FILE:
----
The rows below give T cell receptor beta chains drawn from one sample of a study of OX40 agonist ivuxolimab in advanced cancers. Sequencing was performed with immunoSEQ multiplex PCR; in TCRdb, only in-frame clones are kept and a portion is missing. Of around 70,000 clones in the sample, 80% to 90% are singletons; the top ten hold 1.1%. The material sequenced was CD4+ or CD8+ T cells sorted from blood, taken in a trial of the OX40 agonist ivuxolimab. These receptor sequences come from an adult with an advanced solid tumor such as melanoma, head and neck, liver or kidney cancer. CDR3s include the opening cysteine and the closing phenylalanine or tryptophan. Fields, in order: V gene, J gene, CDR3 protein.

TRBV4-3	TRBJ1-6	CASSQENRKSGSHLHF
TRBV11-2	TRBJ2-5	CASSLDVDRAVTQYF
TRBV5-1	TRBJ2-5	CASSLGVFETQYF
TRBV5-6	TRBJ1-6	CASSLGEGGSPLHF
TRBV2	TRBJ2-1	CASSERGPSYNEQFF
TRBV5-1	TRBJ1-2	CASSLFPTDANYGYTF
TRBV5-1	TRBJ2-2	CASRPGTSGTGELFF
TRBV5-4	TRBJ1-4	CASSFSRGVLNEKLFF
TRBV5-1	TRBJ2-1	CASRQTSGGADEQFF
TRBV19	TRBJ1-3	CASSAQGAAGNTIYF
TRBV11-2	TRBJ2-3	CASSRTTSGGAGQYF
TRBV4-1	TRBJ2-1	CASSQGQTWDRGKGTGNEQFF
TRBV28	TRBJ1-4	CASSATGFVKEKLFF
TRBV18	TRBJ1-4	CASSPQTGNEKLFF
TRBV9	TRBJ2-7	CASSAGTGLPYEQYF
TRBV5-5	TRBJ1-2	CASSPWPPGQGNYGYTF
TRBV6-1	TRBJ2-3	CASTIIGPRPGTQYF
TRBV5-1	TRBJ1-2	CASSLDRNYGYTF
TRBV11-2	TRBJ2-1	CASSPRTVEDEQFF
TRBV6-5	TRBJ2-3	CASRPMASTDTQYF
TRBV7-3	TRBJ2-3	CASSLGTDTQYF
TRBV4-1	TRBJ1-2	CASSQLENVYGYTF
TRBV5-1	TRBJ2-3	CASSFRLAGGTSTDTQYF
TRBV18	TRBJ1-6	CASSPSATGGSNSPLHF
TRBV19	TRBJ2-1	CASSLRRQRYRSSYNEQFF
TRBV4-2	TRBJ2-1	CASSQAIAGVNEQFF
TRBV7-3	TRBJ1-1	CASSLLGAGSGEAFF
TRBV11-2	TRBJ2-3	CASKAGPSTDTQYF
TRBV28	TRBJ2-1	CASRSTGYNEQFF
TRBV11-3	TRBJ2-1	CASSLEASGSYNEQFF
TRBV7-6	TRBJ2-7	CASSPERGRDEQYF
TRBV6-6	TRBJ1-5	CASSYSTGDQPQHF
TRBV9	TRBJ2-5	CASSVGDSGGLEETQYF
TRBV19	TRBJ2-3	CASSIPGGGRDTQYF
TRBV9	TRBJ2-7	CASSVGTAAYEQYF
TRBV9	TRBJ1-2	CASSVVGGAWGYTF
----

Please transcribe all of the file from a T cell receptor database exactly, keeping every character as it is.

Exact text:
The rows below give T cell receptor beta chains drawn from one sample of a study of OX40 agonist ivuxolimab in advanced cancers. Sequencing was performed with immunoSEQ multiplex PCR; in TCRdb, only in-frame clones are kept and a portion is missing. Of around 70,000 clones in the sample, 80% to 90% are singletons; the top ten hold 1.1%. The material sequenced was CD4+ or CD8+ T cells sorted from blood, taken in a trial of the OX40 agonist ivuxolimab. These receptor sequences come from an adult with an advanced solid tumor such as melanoma, head and neck, liver or kidney cancer. CDR3s include the opening cysteine and the closing phenylalanine or tryptophan. Fields, in order: V gene, J gene, CDR3 protein.

TRBV4-3	TRBJ1-6	CASSQENRKSGSHLHF
TRBV11-2	TRBJ2-5	CASSLDVDRAVTQYF
TRBV5-1	TRBJ2-5	CASSLGVFETQYF
TRBV5-6	TRBJ1-6	CASSLGEGGSPLHF
TRBV2	TRBJ2-1	CASSERGPSYNEQFF
TRBV5-1	TRBJ1-2	CASSLFPTDANYGYTF
TRBV5-1	TRBJ2-2	CASRPGTSGTGELFF
TRBV5-4	TRBJ1-4	CASSFSRGVLNEKLFF
TRBV5-1	TRBJ2-1	CASRQTSGGADEQFF
TRBV19	TRBJ1-3	CASSAQGAAGNTIYF
TRBV11-2	TRBJ2-3	CASSRTTSGGAGQYF
TRBV4-1	TRBJ2-1	CASSQGQTWDRGKGTGNEQFF
TRBV28	TRBJ1-4	CASSATGFVKEKLFF
TRBV18	TRBJ1-4	CASSPQTGNEKLFF
TRBV9	TRBJ2-7	CASSAGTGLPYEQYF
TRBV5-5	TRBJ1-2	CASSPWPPGQGNYGYTF
TRBV6-1	TRBJ2-3	CASTIIGPRPGTQYF
TRBV5-1	TRBJ1-2	CASSLDRNYGYTF
TRBV11-2	TRBJ2-1	CASSPRTVEDEQFF
TRBV6-5	TRBJ2-3	CASRPMASTDTQYF
TRBV7-3	TRBJ2-3	CASSLGTDTQYF
TRBV4-1	TRBJ1-2	CASSQLENVYGYTF
TRBV5-1	TRBJ2-3	CASSFRLAGGTSTDTQYF
TRBV18	TRBJ1-6	CASSPSATGGSNSPLHF
TRBV19	TRBJ2-1	CASSLRRQRYRSSYNEQFF
TRBV4-2	TRBJ2-1	CASSQAIAGVNEQFF
TRBV7-3	TRBJ1-1	CASSLLGAGSGEAFF
TRBV11-2	TRBJ2-3	CASKAGPSTDTQYF
TRBV28	TRBJ2-1	CASRSTGYNEQFF
TRBV11-3	TRBJ2-1	CASSLEASGSYNEQFF
TRBV7-6	TRBJ2-7	CASSPERGRDEQYF
TRBV6-6	TRBJ1-5	CASSYSTGDQPQHF
TRBV9	TRBJ2-5	CASSVGDSGGLEETQYF
TRBV19	TRBJ2-3	CASSIPGGGRDTQYF
TRBV9	TRBJ2-7	CASSVGTAAYEQYF
TRBV9	TRBJ1-2	CASSVVGGAWGYTF